Lesson Forty One


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Memory Verse: Matthew 6:9-13
Further Study: Matthew 6:1-13; Luke 11:1-4; Thoughts from the Mount of Blessings, pp. 102-122; The Bible Story, vol. 8, pp. 66-69

I belong to a large church. It isn’t close to a megachurch by any stretch of the imagination, but if measured against most Adventist churches, it would be considered large. A recent initiative of our pastoral team is to form “Connect Groups.” 

These are what you might imagine. They are small groups that help separate the congregation into more intimate groups. They are optional. One can certainly attend our church with the goal of becoming “lost” amidst the crowd and be successful without a lot of effort. But there is a gentle (sometimes bordering on insistent) urge on the part of the pastors for people to join one of these groups where they will find people who will get to know them, pray with and for them, as well as offer support. I concur. It’s good to be part of meaningful fellowship.

It’s good to be part of meaningful fellowship.

Interestingly, our Scripture passage for this week offers the opposite counsel. The Lord’s Prayer, called this because it was given by Jesus, is really what one commentator suggested, “The Disciples’ Prayer.” It’s meant to be corporate. When Jesus instructed the disciples to pray in this way, the “you” is plural. It isn’t a prayer for one individual or even a few. It’s for the entire church to pray.

There are denominations that regularly include litanies within their worship services. Adventists, in general, don’t do this mostly because of the danger inherent with such an idea. It can become rote and meaningless. This is not said to criticize those churches who do so, but it’s a caution that when one repeats the same thing, after a while it can be done without thinking. But Jesus reminds us with The Lord’s Prayer not to throw the baby out with the bathwater. There’s absolutely a time for the church to pray as a community.

There’s absolutely a time for the church to pray as a community.

When one studies the prayer, we can see immediately how this is a prayer for the Church. It first acknowledges God as our Father. Not only mine, but yours as well. We are a family of believers.

It acknowledges that God is in charge, that His will is what we desire, and it allows us to understand all that is happening in an evil world through the lens of heaven.

It acknowledges our daily needs, again, not mine only, but yours and the entire church community. While it speaks of food, this can be stretched to include the overall care of everyone—the nurturing of the community of believers.

It acknowledges our need to forgive and to be forgiven. This is an important reminder of our need of a Savior. It allows us to remember we are sinners and that daily we must rely on God not only to forgive us, but to help us forgive and live with the other sinners around us.

It acknowledges that we live in the midst of a great controversy between good and evil—Christ and Satan. We remember that God wins, and He with the heavenly host keep us from temptation and all evil.

Finally, we are reminded that He’s coming again. Jesus is coming for me, for you, for all believers. Together we are community. Together we belong to Him. When was the last time we prayed this prayer aloud as a fellowship of believers? Let’s begin again and be corporately renewed.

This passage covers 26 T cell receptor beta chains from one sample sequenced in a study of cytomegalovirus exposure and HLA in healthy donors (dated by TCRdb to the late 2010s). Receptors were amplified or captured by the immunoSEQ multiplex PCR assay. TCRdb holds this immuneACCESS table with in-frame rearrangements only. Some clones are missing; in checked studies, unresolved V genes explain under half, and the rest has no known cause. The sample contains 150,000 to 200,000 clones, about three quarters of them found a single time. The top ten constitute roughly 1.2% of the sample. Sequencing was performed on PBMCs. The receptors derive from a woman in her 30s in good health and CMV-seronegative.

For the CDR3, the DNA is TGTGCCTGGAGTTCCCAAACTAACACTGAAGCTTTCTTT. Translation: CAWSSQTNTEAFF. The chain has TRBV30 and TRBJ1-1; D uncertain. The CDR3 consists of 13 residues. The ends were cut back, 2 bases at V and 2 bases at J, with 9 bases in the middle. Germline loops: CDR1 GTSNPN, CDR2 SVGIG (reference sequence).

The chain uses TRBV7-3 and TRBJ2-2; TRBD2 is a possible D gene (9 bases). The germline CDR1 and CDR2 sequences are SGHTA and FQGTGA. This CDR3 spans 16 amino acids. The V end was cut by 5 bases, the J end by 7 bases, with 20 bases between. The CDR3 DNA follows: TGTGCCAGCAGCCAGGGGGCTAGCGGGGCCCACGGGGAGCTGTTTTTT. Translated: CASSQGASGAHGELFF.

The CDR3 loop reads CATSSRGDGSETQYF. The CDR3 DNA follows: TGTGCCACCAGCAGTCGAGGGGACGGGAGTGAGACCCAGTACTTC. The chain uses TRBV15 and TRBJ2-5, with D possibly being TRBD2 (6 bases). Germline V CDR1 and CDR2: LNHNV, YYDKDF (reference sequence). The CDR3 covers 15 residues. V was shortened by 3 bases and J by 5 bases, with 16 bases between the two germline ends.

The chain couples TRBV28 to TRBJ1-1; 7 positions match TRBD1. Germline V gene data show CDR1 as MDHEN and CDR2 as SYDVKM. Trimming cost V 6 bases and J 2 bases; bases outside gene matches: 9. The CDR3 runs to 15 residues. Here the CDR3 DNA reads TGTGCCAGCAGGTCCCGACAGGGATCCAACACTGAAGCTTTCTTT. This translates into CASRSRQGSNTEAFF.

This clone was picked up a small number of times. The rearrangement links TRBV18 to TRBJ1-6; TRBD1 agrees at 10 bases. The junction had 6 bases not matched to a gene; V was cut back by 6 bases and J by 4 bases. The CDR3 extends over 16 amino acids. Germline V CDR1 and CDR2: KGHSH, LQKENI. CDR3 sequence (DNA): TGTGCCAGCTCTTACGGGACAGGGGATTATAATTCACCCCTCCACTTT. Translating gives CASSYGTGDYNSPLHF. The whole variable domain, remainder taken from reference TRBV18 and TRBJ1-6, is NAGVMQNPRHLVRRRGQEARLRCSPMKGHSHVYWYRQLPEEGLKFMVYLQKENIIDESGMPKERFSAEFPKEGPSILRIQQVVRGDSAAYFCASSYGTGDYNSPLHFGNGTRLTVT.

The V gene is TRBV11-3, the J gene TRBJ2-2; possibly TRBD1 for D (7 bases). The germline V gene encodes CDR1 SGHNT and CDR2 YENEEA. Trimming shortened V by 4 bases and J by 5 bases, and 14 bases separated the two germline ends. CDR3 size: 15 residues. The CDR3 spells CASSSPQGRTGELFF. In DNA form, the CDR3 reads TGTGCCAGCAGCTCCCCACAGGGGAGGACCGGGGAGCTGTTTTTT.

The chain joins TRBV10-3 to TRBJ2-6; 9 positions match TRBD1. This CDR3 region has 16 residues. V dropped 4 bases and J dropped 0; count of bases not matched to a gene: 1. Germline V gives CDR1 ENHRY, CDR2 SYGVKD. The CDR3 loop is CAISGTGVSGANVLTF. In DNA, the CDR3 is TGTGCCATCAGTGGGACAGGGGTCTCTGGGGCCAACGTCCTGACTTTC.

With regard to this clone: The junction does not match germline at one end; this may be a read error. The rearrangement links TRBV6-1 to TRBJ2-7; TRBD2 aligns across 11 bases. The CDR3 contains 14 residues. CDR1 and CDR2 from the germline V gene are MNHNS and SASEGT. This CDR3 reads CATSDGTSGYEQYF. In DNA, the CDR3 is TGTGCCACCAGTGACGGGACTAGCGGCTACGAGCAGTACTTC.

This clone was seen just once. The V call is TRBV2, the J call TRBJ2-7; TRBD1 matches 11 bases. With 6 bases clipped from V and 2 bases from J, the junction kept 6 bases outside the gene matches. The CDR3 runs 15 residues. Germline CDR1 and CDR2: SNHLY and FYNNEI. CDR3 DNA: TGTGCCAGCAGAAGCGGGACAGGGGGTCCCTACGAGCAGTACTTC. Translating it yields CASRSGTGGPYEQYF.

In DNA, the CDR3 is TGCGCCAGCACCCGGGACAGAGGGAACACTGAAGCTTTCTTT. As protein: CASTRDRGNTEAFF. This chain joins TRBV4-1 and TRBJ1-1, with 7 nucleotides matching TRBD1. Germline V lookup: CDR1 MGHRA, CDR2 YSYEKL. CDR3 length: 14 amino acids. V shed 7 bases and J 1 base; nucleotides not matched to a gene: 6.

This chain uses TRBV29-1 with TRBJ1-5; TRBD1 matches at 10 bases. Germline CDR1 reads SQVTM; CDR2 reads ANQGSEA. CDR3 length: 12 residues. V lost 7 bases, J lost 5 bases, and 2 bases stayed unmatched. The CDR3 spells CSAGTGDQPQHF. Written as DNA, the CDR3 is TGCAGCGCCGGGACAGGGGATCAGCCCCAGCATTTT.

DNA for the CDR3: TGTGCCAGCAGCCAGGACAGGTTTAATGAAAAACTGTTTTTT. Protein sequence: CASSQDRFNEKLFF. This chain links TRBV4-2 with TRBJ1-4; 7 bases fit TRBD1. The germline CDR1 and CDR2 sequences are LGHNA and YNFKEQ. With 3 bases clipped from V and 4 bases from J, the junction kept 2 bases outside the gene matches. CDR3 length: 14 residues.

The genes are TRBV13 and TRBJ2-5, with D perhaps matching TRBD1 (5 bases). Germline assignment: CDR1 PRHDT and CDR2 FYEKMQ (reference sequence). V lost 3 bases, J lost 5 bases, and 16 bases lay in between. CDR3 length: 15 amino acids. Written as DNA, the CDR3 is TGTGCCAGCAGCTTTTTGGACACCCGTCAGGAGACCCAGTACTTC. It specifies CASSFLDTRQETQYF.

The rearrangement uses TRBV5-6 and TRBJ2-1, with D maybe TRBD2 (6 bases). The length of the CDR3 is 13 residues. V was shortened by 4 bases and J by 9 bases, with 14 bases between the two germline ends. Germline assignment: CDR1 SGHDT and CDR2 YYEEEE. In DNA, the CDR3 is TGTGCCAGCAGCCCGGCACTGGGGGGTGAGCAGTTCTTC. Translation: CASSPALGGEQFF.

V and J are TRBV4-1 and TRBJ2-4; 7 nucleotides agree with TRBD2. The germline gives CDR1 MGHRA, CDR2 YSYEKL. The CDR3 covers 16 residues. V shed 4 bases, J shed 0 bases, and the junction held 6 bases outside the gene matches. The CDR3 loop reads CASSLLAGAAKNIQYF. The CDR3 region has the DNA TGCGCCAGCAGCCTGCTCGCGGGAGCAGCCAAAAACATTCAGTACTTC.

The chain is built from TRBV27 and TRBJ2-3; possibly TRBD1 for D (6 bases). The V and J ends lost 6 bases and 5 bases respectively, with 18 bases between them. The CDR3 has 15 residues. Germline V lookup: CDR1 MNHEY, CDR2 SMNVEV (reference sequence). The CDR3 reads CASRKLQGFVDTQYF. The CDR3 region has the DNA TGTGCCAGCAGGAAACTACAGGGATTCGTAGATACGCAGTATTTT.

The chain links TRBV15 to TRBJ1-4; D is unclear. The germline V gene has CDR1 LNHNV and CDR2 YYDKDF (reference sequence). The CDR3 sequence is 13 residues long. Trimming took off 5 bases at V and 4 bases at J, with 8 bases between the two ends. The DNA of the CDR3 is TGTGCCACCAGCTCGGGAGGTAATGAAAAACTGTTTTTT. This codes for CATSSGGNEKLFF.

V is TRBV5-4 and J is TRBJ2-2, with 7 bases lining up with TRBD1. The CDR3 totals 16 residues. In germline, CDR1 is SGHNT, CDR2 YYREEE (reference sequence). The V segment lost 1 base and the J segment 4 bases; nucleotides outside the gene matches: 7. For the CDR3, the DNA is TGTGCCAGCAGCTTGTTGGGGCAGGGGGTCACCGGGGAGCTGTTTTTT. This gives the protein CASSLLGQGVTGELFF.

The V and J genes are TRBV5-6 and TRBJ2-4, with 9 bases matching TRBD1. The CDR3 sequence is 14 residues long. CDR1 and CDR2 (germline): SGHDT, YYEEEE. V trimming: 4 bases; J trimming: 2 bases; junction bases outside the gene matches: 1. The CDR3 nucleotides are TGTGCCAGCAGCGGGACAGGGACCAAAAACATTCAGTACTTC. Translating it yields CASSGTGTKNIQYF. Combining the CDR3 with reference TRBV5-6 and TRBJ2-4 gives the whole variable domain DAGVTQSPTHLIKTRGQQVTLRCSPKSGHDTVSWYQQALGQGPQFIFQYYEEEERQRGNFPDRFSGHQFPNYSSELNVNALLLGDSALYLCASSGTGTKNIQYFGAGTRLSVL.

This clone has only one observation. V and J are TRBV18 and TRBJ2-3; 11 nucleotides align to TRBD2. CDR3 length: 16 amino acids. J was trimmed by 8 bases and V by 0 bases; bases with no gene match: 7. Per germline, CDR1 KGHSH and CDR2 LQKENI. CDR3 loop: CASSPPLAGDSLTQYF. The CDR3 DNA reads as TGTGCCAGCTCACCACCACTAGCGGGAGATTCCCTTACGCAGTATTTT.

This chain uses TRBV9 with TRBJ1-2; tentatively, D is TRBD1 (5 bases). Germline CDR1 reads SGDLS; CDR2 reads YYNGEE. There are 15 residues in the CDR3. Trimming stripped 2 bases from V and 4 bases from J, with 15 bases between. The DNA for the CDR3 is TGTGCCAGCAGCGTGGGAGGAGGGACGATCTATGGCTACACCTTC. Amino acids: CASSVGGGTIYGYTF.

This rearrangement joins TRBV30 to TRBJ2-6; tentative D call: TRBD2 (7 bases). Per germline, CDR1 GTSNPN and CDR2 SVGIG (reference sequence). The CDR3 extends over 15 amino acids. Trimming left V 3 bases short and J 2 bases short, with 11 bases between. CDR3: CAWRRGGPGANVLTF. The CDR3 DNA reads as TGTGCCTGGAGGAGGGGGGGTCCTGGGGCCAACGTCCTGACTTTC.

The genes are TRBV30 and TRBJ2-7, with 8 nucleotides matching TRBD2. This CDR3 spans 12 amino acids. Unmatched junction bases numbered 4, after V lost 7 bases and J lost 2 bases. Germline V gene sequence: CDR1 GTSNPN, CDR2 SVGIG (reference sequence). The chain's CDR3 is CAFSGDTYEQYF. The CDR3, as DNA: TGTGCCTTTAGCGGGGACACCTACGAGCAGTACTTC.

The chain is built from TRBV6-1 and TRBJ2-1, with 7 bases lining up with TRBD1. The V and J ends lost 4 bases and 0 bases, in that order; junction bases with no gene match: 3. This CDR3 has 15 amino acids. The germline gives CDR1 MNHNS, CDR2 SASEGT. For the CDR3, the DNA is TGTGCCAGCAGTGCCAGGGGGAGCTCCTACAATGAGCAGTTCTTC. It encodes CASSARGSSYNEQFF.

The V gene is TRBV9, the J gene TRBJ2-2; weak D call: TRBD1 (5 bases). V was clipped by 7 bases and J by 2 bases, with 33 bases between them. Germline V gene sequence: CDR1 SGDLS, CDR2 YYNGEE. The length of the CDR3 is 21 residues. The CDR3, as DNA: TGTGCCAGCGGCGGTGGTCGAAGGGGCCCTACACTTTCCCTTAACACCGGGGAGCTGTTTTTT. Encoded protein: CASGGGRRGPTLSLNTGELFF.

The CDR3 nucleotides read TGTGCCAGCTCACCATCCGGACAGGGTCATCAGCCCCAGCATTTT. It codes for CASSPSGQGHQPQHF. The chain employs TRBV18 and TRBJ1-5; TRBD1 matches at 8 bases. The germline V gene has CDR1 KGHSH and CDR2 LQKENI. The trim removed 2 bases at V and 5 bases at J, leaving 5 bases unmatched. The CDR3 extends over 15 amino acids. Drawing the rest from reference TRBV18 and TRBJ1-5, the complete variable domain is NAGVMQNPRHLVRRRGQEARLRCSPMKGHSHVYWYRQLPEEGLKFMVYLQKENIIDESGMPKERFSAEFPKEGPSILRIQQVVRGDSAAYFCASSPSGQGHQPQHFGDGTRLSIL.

Digging Deeper 

Each part of The Lord’s Prayer is significant. Look carefully at each part. Pray it each day this week and think of this as you do.*

Our Father which art in heaven: A reminder that we are a child of God, and that God is above all

Hallowed be thy name: The name of a person is important. Here we discover that God’s name is holy.

Thy kingdom come: The tense in Greek is futuristic. We look forward to Jesus coming to establish His kingdom.

Thy will be done in earth, as it is in heaven: This tense is also future. It anticipates the end of sin and God reigning forever as He does now in heaven. 

Give us this day our daily bread: The pray turns to our daily needs. This helps us to remember it is God who provides.

And forgive us our debts, as we forgive our debtors: In this case, debt is representing sin. Forgive us our sins and we should forgive those who sin against us.

And lead us not into temptation, but  deliver us from evil: Asking God to keep us from making poor choices, to keep us from falling

For thine is the kingdom, and the power, and the glory for ever. Amen: A doxology of sorts—praise to God who sustains us forever and always

*Thoughts taken from Seventh-day Adventist Bible Commentary, vol. 5, pp. 346-348.


Making it Real

Have you memorized The Lord’s Prayer? Have your children? If not, do so this week. You may select any Bible translation you like, but many have found the King James Version to be easiest. I have included it below for your convenience.

Our Father which art in heaven,
Hallowed be thy name.
Thy kingdom come,
Thy will be done in earth, as it is in heaven.
Give us this day our daily bread.
And forgive us our debts, as we forgive our debtors.
And lead us not into temptation, but  deliver us from evil:
For thine is the kingdom,, and the power, and the glory for ever. Amen.
—Matthew 6:9-13, KJV



Merle Poirier writes from Silver Spring, Maryland, where she works as the operation manager for Adventist Review and Adventist World magazines as well as the designer for KidsView, a magazine for 8-12-year-olds. She enjoys spending time with her family including being a grandmother to two active little boys, who greatly enjoy Starting With Jesus, and a granddaughter, born in 2023. She is blessed to have all three living close by, continually bringing joy and delight.


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